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Harshita is a psychologist and works to support people with mental health issues, particularly adolescents who are survivors of violence. Associated with the Azadi Foundation in UP, Harshita became an MHM Fellow with YKA, with the aim of promoting better menstrual health.

Her campaign #MeriMarzi aims to promote menstrual health and wellness, hygiene and facilities for female sex workers in UP. She says, “Knowledge about natural body processes is a very basic human right. And for individuals whose occupation is providing sexual services, it becomes even more important.”

Meri Marzi aims to ensure sensitised, non-discriminatory health workers for the needs of female sex workers in the Suraksha Clinics under the UPSACS (Uttar Pradesh State AIDS Control Society) program by creating more dialogues and garnering public support for the cause of sex workers’ menstrual rights. The campaign will also ensure interventions with sex workers to clear misconceptions around overall hygiene management to ensure that results flow both ways.

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MH Fellow Sabna comes with significant experience working with a range of development issues. A co-founder of Project Sakhi Saheli, which aims to combat period poverty and break menstrual taboos, Sabna has, in the past, worked on the issue of menstruation in urban slums of Delhi with women and adolescent girls. She and her team also released MenstraBook, with menstrastories and organised Menstra Tlk in the Delhi School of Social Work to create more conversations on menstruation.

With YKA MHM Fellow Vineet, Sabna launched Menstratalk, a campaign that aims to put an end to period poverty and smash menstrual taboos in society. As a start, the campaign aims to begin conversations on menstrual health with five hundred adolescents and youth in Delhi through offline platforms, and through this community mobilise support to create Period Friendly Institutions out of educational institutes in the city.

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A student from Delhi School of Social work, Vineet is a part of Project Sakhi Saheli, an initiative by the students of Delhi school of Social Work to create awareness on Menstrual Health and combat Period Poverty. Along with MHM Action Fellow Sabna, Vineet launched Menstratalk, a campaign that aims to put an end to period poverty and smash menstrual taboos in society.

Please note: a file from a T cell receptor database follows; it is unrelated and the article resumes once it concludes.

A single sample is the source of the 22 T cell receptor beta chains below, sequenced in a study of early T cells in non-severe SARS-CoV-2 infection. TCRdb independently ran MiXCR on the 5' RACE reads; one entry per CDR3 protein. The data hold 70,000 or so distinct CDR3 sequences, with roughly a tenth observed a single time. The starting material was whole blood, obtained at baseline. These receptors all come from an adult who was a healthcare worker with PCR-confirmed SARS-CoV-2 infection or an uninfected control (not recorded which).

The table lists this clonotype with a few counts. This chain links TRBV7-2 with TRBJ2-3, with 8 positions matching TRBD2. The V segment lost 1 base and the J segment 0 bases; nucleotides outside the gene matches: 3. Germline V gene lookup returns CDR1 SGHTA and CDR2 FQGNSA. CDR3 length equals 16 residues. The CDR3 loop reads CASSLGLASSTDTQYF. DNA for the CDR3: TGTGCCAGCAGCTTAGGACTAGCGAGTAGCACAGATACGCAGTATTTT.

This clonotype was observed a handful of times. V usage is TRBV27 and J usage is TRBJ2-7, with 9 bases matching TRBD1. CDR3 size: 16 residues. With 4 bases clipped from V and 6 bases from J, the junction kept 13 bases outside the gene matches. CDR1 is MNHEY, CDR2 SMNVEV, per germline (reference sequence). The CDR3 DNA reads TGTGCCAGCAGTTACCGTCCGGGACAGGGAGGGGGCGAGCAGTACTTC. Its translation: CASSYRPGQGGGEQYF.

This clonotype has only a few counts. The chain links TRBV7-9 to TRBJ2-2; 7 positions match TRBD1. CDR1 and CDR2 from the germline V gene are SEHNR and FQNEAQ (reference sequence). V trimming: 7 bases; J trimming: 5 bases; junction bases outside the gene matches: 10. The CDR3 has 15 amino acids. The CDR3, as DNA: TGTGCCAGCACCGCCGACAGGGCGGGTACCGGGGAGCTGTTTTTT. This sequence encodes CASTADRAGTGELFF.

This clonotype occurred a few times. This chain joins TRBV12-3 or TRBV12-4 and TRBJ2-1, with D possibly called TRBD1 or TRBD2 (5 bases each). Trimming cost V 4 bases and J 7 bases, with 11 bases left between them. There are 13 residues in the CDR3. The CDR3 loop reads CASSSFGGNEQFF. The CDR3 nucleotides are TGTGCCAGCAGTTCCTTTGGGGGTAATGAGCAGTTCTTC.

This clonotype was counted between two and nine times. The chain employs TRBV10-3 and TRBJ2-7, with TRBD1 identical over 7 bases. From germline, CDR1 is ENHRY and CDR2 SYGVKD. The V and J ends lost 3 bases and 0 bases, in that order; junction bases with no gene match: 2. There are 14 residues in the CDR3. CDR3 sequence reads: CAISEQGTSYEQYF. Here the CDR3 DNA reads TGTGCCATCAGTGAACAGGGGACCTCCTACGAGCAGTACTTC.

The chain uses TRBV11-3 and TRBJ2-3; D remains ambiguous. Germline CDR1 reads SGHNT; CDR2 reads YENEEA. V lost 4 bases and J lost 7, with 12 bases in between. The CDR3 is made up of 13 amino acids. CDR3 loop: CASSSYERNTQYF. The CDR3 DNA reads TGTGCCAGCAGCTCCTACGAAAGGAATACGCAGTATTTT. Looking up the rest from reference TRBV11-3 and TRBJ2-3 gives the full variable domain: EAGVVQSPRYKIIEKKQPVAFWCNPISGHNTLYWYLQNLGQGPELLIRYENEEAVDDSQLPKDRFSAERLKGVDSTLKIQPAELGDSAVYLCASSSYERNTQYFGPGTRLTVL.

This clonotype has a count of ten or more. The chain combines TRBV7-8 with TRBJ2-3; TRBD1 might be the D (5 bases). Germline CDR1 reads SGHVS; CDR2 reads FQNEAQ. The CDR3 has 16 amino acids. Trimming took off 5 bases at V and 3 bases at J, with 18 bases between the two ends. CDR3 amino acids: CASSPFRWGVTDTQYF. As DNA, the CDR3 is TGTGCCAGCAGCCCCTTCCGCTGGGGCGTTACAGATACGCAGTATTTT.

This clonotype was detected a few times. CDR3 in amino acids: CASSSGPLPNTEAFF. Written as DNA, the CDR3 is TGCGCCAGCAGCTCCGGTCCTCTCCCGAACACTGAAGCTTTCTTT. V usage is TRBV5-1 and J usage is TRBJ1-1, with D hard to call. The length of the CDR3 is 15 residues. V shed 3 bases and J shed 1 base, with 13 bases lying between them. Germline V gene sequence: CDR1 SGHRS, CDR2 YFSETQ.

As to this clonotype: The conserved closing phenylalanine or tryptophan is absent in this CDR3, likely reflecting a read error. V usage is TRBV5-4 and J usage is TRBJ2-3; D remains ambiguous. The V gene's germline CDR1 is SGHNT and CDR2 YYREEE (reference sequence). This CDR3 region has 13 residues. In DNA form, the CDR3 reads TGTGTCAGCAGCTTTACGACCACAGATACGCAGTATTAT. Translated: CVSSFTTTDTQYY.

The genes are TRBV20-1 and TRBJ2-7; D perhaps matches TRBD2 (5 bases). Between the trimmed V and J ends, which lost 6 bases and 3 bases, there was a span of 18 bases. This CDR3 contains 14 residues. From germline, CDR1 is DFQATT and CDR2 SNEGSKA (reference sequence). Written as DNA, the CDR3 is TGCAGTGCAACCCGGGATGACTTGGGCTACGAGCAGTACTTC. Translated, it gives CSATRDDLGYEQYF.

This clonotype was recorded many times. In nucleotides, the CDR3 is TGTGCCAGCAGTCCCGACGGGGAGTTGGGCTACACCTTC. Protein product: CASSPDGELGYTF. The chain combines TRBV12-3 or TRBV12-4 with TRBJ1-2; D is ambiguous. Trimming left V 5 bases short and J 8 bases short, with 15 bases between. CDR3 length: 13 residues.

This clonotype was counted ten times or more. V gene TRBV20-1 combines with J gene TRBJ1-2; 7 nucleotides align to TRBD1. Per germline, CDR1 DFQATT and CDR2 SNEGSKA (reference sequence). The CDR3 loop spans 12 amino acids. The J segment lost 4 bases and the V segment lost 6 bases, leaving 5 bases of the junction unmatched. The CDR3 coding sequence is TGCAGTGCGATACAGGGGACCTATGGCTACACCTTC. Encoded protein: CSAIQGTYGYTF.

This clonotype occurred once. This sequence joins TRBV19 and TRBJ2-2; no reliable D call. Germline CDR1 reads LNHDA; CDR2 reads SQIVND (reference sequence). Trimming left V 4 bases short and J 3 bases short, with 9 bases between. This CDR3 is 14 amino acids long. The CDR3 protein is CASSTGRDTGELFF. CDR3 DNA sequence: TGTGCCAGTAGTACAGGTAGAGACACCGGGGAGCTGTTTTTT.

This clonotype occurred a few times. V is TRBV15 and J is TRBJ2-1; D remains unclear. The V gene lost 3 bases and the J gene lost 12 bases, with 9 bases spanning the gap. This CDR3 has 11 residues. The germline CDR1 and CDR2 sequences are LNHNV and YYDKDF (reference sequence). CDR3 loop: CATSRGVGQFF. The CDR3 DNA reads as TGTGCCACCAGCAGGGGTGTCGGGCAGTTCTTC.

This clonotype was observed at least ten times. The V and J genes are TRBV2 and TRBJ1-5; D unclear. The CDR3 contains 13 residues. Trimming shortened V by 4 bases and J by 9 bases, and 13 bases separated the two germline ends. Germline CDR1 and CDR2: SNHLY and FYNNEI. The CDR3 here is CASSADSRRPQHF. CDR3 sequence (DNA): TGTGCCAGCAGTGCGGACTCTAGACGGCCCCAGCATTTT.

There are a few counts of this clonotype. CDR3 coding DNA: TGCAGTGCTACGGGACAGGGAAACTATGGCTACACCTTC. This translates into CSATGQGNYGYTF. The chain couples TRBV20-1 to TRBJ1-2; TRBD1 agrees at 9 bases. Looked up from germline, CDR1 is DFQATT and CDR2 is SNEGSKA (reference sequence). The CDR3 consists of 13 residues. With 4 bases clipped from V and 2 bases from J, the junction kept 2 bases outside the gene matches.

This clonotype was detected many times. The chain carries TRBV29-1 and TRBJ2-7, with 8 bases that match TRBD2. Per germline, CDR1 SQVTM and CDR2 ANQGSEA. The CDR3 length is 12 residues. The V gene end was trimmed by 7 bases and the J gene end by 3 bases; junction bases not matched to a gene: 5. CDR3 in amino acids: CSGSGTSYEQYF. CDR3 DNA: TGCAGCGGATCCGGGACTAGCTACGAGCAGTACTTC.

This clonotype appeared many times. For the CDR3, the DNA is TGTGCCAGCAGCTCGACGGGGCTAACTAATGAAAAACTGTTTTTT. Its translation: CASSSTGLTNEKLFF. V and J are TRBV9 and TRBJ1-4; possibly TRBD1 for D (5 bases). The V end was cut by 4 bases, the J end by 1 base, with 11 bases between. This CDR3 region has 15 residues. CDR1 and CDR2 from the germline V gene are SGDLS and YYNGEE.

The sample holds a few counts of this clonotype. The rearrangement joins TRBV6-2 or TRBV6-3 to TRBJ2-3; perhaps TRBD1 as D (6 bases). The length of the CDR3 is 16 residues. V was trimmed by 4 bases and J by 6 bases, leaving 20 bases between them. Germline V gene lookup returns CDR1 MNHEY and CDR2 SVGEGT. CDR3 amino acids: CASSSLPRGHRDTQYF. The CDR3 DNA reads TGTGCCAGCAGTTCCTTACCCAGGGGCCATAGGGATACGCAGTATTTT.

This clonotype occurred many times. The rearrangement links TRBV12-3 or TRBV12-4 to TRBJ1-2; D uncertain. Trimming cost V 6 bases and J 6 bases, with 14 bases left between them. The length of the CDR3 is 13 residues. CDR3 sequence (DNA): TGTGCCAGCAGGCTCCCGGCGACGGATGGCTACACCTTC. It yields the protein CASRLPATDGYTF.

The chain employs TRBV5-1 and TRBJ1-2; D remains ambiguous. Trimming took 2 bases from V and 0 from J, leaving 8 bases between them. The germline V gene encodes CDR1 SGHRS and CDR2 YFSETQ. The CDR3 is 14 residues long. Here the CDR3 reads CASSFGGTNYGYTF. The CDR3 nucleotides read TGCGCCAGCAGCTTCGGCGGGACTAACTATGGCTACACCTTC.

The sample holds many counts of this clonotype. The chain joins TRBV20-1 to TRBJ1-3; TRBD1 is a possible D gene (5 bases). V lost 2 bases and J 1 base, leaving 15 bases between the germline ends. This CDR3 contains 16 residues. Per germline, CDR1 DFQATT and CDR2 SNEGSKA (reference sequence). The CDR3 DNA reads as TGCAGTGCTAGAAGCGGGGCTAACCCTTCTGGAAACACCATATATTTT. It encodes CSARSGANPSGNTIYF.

As a start, the campaign aims to begin conversations on menstrual health with five hundred adolescents and youth in Delhi through offline platforms, and through this community mobilise support to create Period Friendly Institutions out of educational institutes in the city.

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A native of Bhagalpur district – Bihar, Shalini Jha believes in equal rights for all genders and wants to work for a gender-equal and just society. In the past she’s had a year-long association as a community leader with Haiyya: Organise for Action’s Health Over Stigma campaign. She’s pursuing a Master’s in Literature with Ambedkar University, Delhi and as an MHM Fellow with YKA, recently launched ‘Project अल्हड़ (Alharh)’.

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A Computer Science engineer by education, Nitisha started her career in the corporate sector, before realising she wanted to work in the development and social justice space. Since then, she has worked with Teach For India and Care India and is from the founding batch of Indian School of Development Management (ISDM), a one of its kind organisation creating leaders for the development sector through its experiential learning post graduate program.

As a Youth Ki Awaaz Menstrual Health Fellow, Nitisha has started Let’s Talk Period, a campaign to mobilise young people to switch to sustainable period products. She says, “80 lakh women in Delhi use non-biodegradable sanitary products, generate 3000 tonnes of menstrual waste, that takes 500-800 years to decompose; which in turn contributes to the health issues of all menstruators, increased burden of waste management on the city and harmful living environment for all citizens.

Let’s Talk Period aims to change this by

Find out more about her campaign here.

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A former Assistant Secretary with the Ministry of Women and Child Development in West Bengal for three months, Lakshmi Bhavya has been championing the cause of menstrual hygiene in her district. By associating herself with the Lalana Campaign, a holistic menstrual hygiene awareness campaign which is conducted by the Anahat NGO, Lakshmi has been slowly breaking taboos when it comes to periods and menstrual hygiene.

A Gender Rights Activist working with the tribal and marginalized communities in india, Srilekha is a PhD scholar working on understanding body and sexuality among tribal girls, to fill the gaps in research around indigenous women and their stories. Srilekha has worked extensively at the grassroots level with community based organisations, through several advocacy initiatives around Gender, Mental Health, Menstrual Hygiene and Sexual and Reproductive Health Rights (SRHR) for the indigenous in Jharkhand, over the last 6 years.

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A Guwahati-based college student pursuing her Masters in Tata Institute of Social Sciences, Bidisha started the #BleedwithDignity campaign on the technology platform Change.org, demanding that the Government of Assam install
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Bidisha was selected in Change.org’s flagship program ‘She Creates Change’ having run successful online advocacy